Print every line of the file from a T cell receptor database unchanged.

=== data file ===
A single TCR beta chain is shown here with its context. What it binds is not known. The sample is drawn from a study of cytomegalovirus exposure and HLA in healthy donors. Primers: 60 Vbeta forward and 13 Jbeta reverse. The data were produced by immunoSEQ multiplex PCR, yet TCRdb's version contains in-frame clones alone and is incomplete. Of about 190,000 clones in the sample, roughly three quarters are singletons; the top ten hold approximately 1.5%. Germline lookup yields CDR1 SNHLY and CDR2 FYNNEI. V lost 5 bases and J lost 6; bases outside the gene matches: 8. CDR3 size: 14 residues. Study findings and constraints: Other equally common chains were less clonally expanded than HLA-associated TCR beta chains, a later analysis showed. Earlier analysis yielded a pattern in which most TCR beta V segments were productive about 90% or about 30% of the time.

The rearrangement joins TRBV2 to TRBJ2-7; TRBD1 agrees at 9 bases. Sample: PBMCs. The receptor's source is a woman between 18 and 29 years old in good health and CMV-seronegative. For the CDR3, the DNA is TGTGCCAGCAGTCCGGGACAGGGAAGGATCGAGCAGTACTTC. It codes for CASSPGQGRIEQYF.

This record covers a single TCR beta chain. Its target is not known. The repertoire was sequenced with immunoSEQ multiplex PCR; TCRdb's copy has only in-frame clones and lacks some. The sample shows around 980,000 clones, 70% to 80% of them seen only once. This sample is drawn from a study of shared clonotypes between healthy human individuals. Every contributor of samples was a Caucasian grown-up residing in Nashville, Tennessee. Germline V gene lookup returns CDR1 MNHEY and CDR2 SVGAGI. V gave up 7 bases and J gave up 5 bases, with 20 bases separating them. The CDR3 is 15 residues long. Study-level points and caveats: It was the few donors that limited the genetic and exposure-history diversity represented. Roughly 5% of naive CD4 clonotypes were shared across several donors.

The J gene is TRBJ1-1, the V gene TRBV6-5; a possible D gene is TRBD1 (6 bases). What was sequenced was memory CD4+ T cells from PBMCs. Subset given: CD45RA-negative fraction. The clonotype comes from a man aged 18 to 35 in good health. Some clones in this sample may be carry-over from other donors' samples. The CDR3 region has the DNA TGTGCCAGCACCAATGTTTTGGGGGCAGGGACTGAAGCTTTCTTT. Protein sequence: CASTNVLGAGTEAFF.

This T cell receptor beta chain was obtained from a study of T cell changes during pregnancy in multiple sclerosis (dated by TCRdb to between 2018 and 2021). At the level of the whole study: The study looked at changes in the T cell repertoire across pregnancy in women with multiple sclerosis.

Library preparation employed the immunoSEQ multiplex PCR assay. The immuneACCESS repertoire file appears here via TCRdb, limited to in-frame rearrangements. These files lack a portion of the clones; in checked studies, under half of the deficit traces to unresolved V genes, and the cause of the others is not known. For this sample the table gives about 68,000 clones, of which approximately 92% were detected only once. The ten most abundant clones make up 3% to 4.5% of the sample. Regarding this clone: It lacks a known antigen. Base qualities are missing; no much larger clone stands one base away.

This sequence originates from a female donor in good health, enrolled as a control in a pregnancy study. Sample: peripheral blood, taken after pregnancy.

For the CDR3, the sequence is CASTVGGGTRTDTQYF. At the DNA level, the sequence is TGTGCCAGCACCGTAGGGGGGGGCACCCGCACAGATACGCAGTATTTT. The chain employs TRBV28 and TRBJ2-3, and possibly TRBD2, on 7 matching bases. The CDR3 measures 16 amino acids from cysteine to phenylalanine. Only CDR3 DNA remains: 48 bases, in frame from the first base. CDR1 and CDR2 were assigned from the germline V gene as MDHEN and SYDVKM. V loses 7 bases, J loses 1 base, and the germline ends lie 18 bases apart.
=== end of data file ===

A single TCR beta chain is shown here with its context. What it binds is not known. The sample is drawn from a study of cytomegalovirus exposure and HLA in healthy donors. Primers: 60 Vbeta forward and 13 Jbeta reverse. The data were produced by immunoSEQ multiplex PCR, yet TCRdb's version contains in-frame clones alone and is incomplete. Of about 190,000 clones in the sample, roughly three quarters are singletons; the top ten hold approximately 1.5%. Germline lookup yields CDR1 SNHLY and CDR2 FYNNEI. V lost 5 bases and J lost 6; bases outside the gene matches: 8. CDR3 size: 14 residues. Study findings and constraints: Other equally common chains were less clonally expanded than HLA-associated TCR beta chains, a later analysis showed. Earlier analysis yielded a pattern in which most TCR beta V segments were productive about 90% or about 30% of the time.

The rearrangement joins TRBV2 to TRBJ2-7; TRBD1 agrees at 9 bases. Sample: PBMCs. The receptor's source is a woman between 18 and 29 years old in good health and CMV-seronegative. For the CDR3, the DNA is TGTGCCAGCAGTCCGGGACAGGGAAGGATCGAGCAGTACTTC. It codes for CASSPGQGRIEQYF.

This record covers a single TCR beta chain. Its target is not known. The repertoire was sequenced with immunoSEQ multiplex PCR; TCRdb's copy has only in-frame clones and lacks some. The sample shows around 980,000 clones, 70% to 80% of them seen only once. This sample is drawn from a study of shared clonotypes between healthy human individuals. Every contributor of samples was a Caucasian grown-up residing in Nashville, Tennessee. Germline V gene lookup returns CDR1 MNHEY and CDR2 SVGAGI. V gave up 7 bases and J gave up 5 bases, with 20 bases separating them. The CDR3 is 15 residues long. Study-level points and caveats: It was the few donors that limited the genetic and exposure-history diversity represented. Roughly 5% of naive CD4 clonotypes were shared across several donors.

The J gene is TRBJ1-1, the V gene TRBV6-5; a possible D gene is TRBD1 (6 bases). What was sequenced was memory CD4+ T cells from PBMCs. Subset given: CD45RA-negative fraction. The clonotype comes from a man aged 18 to 35 in good health. Some clones in this sample may be carry-over from other donors' samples. The CDR3 region has the DNA TGTGCCAGCACCAATGTTTTGGGGGCAGGGACTGAAGCTTTCTTT. Protein sequence: CASTNVLGAGTEAFF.

This T cell receptor beta chain was obtained from a study of T cell changes during pregnancy in multiple sclerosis (dated by TCRdb to between 2018 and 2021). At the level of the whole study: The study looked at changes in the T cell repertoire across pregnancy in women with multiple sclerosis.

Library preparation employed the immunoSEQ multiplex PCR assay. The immuneACCESS repertoire file appears here via TCRdb, limited to in-frame rearrangements. These files lack a portion of the clones; in checked studies, under half of the deficit traces to unresolved V genes, and the cause of the others is not known. For this sample the table gives about 68,000 clones, of which approximately 92% were detected only once. The ten most abundant clones make up 3% to 4.5% of the sample. Regarding this clone: It lacks a known antigen. Base qualities are missing; no much larger clone stands one base away.

This sequence originates from a female donor in good health, enrolled as a control in a pregnancy study. Sample: peripheral blood, taken after pregnancy.

For the CDR3, the sequence is CASTVGGGTRTDTQYF. At the DNA level, the sequence is TGTGCCAGCACCGTAGGGGGGGGCACCCGCACAGATACGCAGTATTTT. The chain employs TRBV28 and TRBJ2-3, and possibly TRBD2, on 7 matching bases. The CDR3 measures 16 amino acids from cysteine to phenylalanine. Only CDR3 DNA remains: 48 bases, in frame from the first base. CDR1 and CDR2 were assigned from the germline V gene as MDHEN and SYDVKM. V loses 7 bases, J loses 1 base, and the germline ends lie 18 bases apart.